Kalamazoo residents got their first look at chicanes, a physical barrier used to calm traffic on city streets where motorists drive too fast at a special event, Thursday, July 30, at LaCrone Park. Neighbors were invited to see how the chicanes work and ask questions about them.
And early indications are that first impressions were not favorable.
Residents expressed disappointment that the chicanes appeared to be little more than paint on the roadway, which they could not see as effective in slowing down speeding drivers.
More than one neighbor said it appeared to be a $30,000 bandaid approach that did not get to the root of the problem — that Kalamazoo Department of Public Safety officers are not policing traffic as it should be or arresting those who are making streets dangerous on the North Side.
City planners and Kalamazoo Department of Public Safety officials listened intently as the comments came in. Listening and acting on what residents say is at the heart of the move to install traffic calming devices.
As part of a pilot program to gauge the effectiveness of chicanes, the barriers are to be installed on residential streets throughout the Northside Neighborhood. Before-and-after traffic data and feedback from neighborhood residents will be used to assess whether chicanes should be installed in other parts of the city.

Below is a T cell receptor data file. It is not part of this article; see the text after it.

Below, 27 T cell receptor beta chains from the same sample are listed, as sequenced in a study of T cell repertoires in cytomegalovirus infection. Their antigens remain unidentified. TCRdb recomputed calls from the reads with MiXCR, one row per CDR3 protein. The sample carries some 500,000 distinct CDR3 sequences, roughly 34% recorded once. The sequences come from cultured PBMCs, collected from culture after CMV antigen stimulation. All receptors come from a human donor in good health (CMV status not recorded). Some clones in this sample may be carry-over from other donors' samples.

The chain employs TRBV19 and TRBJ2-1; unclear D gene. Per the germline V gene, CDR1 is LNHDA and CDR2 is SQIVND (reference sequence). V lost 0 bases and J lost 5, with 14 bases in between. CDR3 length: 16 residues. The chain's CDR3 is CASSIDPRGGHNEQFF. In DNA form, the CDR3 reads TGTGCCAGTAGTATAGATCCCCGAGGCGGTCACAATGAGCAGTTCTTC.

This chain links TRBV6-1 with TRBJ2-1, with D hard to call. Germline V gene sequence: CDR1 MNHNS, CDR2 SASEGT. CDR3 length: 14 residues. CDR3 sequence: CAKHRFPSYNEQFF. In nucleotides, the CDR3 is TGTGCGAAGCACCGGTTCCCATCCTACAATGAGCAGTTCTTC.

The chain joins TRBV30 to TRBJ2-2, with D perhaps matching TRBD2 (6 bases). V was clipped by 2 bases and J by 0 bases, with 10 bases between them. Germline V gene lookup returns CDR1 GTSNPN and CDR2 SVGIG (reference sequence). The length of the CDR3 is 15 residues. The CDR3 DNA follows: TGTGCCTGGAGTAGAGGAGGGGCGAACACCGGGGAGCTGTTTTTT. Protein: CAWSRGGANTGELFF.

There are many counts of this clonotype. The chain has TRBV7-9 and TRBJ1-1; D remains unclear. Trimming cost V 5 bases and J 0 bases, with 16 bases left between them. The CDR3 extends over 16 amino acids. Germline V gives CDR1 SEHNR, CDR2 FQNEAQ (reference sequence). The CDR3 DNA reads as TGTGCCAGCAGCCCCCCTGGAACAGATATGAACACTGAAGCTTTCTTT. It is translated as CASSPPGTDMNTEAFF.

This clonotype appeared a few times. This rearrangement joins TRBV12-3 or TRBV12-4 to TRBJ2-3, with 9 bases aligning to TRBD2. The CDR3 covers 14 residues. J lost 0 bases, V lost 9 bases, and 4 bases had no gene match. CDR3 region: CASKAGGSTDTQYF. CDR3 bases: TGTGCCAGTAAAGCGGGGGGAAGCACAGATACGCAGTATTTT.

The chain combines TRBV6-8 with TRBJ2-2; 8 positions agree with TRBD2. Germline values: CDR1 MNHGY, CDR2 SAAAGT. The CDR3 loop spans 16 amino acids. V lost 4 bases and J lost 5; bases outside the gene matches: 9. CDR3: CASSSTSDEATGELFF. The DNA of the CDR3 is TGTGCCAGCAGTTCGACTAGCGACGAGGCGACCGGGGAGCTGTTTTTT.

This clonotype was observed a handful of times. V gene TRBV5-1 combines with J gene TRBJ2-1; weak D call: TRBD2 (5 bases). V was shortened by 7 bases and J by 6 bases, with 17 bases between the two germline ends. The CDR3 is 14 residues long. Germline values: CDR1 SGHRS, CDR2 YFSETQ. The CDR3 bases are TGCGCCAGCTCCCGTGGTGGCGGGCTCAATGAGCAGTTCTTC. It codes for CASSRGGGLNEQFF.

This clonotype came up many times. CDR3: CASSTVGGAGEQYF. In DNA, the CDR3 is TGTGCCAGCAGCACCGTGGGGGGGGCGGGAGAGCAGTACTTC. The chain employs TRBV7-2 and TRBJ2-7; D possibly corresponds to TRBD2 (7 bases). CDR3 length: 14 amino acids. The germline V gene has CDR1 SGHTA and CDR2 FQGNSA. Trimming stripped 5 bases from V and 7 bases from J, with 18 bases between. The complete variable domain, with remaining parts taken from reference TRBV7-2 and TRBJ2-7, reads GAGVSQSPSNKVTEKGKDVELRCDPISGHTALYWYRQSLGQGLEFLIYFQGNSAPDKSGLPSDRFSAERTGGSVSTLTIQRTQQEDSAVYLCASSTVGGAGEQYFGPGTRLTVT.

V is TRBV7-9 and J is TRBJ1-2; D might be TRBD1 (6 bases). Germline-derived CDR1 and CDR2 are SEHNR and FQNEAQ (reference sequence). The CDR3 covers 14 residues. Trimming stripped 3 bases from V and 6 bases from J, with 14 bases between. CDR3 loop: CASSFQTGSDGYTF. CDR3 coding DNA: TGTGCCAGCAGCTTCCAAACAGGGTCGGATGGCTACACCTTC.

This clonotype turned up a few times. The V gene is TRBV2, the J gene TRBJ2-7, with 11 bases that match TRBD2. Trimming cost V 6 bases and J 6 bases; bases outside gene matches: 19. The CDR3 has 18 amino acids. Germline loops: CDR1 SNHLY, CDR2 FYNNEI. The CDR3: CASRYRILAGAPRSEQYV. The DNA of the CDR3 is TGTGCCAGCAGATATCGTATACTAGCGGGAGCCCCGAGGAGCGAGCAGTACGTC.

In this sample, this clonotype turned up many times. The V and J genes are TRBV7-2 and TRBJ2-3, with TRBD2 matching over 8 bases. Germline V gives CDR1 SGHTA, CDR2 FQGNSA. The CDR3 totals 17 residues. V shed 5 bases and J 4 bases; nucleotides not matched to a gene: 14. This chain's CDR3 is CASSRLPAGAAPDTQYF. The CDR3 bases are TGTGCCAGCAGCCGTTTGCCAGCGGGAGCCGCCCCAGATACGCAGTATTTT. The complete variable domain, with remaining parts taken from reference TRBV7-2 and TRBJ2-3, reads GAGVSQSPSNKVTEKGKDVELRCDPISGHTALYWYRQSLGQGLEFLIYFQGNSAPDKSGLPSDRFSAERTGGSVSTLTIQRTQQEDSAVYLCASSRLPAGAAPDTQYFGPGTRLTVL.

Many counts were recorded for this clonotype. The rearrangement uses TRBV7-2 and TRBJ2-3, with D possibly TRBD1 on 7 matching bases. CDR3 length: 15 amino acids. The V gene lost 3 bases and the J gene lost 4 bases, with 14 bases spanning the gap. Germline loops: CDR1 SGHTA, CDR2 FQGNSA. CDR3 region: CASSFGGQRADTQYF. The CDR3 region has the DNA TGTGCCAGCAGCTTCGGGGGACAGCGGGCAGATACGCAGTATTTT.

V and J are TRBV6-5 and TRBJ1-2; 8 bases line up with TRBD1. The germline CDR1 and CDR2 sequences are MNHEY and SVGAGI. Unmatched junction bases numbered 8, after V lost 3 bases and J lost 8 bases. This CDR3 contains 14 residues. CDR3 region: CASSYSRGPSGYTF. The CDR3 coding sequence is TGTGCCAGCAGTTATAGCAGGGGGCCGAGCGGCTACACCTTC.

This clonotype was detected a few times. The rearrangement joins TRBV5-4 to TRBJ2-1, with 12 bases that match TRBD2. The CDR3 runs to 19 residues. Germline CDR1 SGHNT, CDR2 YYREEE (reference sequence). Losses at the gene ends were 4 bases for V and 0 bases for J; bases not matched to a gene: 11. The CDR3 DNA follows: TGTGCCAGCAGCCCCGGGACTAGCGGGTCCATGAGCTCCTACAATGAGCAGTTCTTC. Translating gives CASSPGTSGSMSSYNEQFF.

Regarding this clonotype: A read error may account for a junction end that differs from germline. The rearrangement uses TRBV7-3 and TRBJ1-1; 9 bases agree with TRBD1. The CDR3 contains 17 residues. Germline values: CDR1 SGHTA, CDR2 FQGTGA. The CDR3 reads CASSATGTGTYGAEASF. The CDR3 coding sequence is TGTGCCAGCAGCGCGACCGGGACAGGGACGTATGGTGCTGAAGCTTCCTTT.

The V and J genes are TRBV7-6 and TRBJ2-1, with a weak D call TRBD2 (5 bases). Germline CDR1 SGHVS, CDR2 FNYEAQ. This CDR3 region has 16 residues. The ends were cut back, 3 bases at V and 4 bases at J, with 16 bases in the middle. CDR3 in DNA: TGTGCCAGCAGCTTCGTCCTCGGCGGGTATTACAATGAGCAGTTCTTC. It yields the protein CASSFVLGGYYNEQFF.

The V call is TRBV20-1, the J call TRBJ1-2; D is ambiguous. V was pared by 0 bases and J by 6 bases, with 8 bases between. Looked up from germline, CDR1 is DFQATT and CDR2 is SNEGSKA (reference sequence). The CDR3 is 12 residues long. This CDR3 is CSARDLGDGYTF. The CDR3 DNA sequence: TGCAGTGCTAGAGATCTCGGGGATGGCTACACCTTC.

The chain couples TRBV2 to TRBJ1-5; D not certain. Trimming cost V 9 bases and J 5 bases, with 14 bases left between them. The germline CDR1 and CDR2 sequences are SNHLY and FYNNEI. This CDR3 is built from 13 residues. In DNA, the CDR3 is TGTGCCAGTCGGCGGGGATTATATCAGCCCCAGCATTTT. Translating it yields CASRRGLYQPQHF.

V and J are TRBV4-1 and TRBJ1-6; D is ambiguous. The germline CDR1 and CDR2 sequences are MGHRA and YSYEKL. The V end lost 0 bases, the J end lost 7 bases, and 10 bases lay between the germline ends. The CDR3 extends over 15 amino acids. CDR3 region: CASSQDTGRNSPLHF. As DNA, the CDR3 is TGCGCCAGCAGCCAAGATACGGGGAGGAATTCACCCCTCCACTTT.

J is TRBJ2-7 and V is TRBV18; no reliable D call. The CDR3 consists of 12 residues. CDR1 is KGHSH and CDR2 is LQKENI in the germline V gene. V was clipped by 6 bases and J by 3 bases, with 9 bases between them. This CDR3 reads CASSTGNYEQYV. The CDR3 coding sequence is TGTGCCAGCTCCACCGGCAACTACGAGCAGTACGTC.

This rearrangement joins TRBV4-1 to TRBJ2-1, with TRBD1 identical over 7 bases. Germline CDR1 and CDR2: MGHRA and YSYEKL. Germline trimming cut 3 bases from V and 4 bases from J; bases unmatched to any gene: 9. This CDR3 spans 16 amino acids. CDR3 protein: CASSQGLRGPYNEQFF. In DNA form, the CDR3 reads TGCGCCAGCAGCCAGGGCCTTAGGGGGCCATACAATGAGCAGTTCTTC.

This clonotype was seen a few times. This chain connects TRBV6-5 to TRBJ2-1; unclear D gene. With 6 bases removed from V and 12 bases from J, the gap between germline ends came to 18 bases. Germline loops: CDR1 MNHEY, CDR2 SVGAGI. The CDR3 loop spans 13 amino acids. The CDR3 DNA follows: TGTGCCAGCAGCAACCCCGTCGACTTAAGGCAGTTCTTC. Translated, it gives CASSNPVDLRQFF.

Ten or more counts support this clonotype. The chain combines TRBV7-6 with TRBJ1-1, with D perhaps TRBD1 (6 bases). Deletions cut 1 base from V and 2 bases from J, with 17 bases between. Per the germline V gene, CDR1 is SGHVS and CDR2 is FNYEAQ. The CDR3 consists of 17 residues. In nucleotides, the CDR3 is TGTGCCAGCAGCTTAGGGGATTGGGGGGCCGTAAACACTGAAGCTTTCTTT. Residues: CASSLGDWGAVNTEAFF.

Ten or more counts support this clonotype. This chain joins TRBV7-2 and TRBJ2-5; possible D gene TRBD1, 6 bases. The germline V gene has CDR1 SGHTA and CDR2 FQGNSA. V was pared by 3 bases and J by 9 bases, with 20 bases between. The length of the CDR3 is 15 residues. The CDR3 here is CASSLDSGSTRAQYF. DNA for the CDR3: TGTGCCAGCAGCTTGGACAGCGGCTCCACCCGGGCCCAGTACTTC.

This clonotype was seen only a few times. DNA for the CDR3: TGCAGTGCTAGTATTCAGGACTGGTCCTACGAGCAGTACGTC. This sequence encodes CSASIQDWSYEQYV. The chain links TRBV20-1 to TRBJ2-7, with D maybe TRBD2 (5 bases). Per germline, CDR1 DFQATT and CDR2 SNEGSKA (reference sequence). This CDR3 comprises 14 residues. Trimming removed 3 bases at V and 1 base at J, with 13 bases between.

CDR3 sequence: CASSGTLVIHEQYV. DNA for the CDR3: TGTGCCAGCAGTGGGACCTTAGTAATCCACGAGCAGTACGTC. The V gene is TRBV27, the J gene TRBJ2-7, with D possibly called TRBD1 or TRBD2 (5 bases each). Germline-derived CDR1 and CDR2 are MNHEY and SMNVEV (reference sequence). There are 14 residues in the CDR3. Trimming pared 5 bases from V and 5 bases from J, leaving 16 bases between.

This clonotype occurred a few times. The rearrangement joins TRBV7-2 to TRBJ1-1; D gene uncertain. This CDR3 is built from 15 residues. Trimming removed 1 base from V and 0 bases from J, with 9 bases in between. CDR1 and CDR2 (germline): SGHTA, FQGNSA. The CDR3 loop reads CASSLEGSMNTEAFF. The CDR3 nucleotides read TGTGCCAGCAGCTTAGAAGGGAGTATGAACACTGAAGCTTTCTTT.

The CIty of Kalamazoo reports studies have shown that chicanes lower traffic speeds and reduce traffic crashes by about 29%.
The chicanes that will be installed will be semi-permanent, consisting of a marked off area extending from the curb with flexible posts installed along the boundary. The city says this makes them cost-effective, more easily installed, and faster to implement than a concrete chicane or roadway redesign. It also makes it possible to adjust their location if necessary. Unlike other traffic calming designs like speed bumps, chicanes are easy for bikes and emergency vehicles to navigate.
They will be installed at locations on Staples, Woodward, Bosker and Cobb avenues, William, Elizabeth, Mabel, Florence, Ada, Burdick, Edwards, and Prouty streets, and a location near the intersection of Cadillac and Hawley streets.
Because they extend from the curb, some on-street parking spaces will be lost to accommodate the chicanes. And adjustments will need to be made in the winter.
Feedback from this project will help determine how to best plan and coordinate future projects with residents, how to identify the underlying issues that contribute to unsafe traffic, and what the best ways are to address them, the city says. Once developed, staff plan to use this process implement more traffic calming projects each year starting in 2021.
More information on this project is available here